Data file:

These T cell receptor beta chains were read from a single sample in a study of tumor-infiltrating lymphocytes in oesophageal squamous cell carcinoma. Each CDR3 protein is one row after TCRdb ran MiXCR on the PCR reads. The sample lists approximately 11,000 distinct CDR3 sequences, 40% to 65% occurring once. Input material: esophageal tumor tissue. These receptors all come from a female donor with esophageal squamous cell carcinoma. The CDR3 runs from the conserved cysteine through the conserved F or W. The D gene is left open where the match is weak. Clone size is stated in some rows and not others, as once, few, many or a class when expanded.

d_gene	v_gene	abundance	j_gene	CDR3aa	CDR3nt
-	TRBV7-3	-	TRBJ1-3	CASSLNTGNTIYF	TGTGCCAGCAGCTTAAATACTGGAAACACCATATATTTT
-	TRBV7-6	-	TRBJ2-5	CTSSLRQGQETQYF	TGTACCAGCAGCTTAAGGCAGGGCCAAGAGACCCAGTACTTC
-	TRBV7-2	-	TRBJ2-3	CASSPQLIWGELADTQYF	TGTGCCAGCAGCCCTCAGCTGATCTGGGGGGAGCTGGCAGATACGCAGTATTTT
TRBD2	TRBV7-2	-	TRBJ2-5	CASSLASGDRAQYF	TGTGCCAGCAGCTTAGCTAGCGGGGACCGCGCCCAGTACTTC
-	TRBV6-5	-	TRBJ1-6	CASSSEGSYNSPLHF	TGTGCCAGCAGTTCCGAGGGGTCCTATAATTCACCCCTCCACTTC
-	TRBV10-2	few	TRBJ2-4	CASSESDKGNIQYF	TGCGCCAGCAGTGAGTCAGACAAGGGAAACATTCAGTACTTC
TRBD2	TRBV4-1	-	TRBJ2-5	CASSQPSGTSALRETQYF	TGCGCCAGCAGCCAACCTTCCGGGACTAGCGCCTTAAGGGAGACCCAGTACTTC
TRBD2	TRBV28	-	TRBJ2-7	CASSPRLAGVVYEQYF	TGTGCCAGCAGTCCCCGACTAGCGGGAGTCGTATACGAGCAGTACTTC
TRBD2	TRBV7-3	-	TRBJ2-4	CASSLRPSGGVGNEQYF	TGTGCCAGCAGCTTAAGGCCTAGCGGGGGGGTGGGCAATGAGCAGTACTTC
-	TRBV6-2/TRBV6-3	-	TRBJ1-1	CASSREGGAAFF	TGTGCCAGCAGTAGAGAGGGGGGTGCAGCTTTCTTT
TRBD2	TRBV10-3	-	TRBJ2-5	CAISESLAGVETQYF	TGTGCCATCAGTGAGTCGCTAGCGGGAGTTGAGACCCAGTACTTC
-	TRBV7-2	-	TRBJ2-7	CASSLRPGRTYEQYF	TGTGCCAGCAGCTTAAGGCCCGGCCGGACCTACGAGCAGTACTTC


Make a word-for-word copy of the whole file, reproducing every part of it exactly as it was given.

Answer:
These T cell receptor beta chains were read from a single sample in a study of tumor-infiltrating lymphocytes in oesophageal squamous cell carcinoma. Each CDR3 protein is one row after TCRdb ran MiXCR on the PCR reads. The sample lists approximately 11,000 distinct CDR3 sequences, 40% to 65% occurring once. Input material: esophageal tumor tissue. These receptors all come from a female donor with esophageal squamous cell carcinoma. The CDR3 runs from the conserved cysteine through the conserved F or W. The D gene is left open where the match is weak. Clone size is stated in some rows and not others, as once, few, many or a class when expanded.

d_gene	v_gene	abundance	j_gene	CDR3aa	CDR3nt
-	TRBV7-3	-	TRBJ1-3	CASSLNTGNTIYF	TGTGCCAGCAGCTTAAATACTGGAAACACCATATATTTT
-	TRBV7-6	-	TRBJ2-5	CTSSLRQGQETQYF	TGTACCAGCAGCTTAAGGCAGGGCCAAGAGACCCAGTACTTC
-	TRBV7-2	-	TRBJ2-3	CASSPQLIWGELADTQYF	TGTGCCAGCAGCCCTCAGCTGATCTGGGGGGAGCTGGCAGATACGCAGTATTTT
TRBD2	TRBV7-2	-	TRBJ2-5	CASSLASGDRAQYF	TGTGCCAGCAGCTTAGCTAGCGGGGACCGCGCCCAGTACTTC
-	TRBV6-5	-	TRBJ1-6	CASSSEGSYNSPLHF	TGTGCCAGCAGTTCCGAGGGGTCCTATAATTCACCCCTCCACTTC
-	TRBV10-2	few	TRBJ2-4	CASSESDKGNIQYF	TGCGCCAGCAGTGAGTCAGACAAGGGAAACATTCAGTACTTC
TRBD2	TRBV4-1	-	TRBJ2-5	CASSQPSGTSALRETQYF	TGCGCCAGCAGCCAACCTTCCGGGACTAGCGCCTTAAGGGAGACCCAGTACTTC
TRBD2	TRBV28	-	TRBJ2-7	CASSPRLAGVVYEQYF	TGTGCCAGCAGTCCCCGACTAGCGGGAGTCGTATACGAGCAGTACTTC
TRBD2	TRBV7-3	-	TRBJ2-4	CASSLRPSGGVGNEQYF	TGTGCCAGCAGCTTAAGGCCTAGCGGGGGGGTGGGCAATGAGCAGTACTTC
-	TRBV6-2/TRBV6-3	-	TRBJ1-1	CASSREGGAAFF	TGTGCCAGCAGTAGAGAGGGGGGTGCAGCTTTCTTT
TRBD2	TRBV10-3	-	TRBJ2-5	CAISESLAGVETQYF	TGTGCCATCAGTGAGTCGCTAGCGGGAGTTGAGACCCAGTACTTC
-	TRBV7-2	-	TRBJ2-7	CASSLRPGRTYEQYF	TGTGCCAGCAGCTTAAGGCCCGGCCGGACCTACGAGCAGTACTTC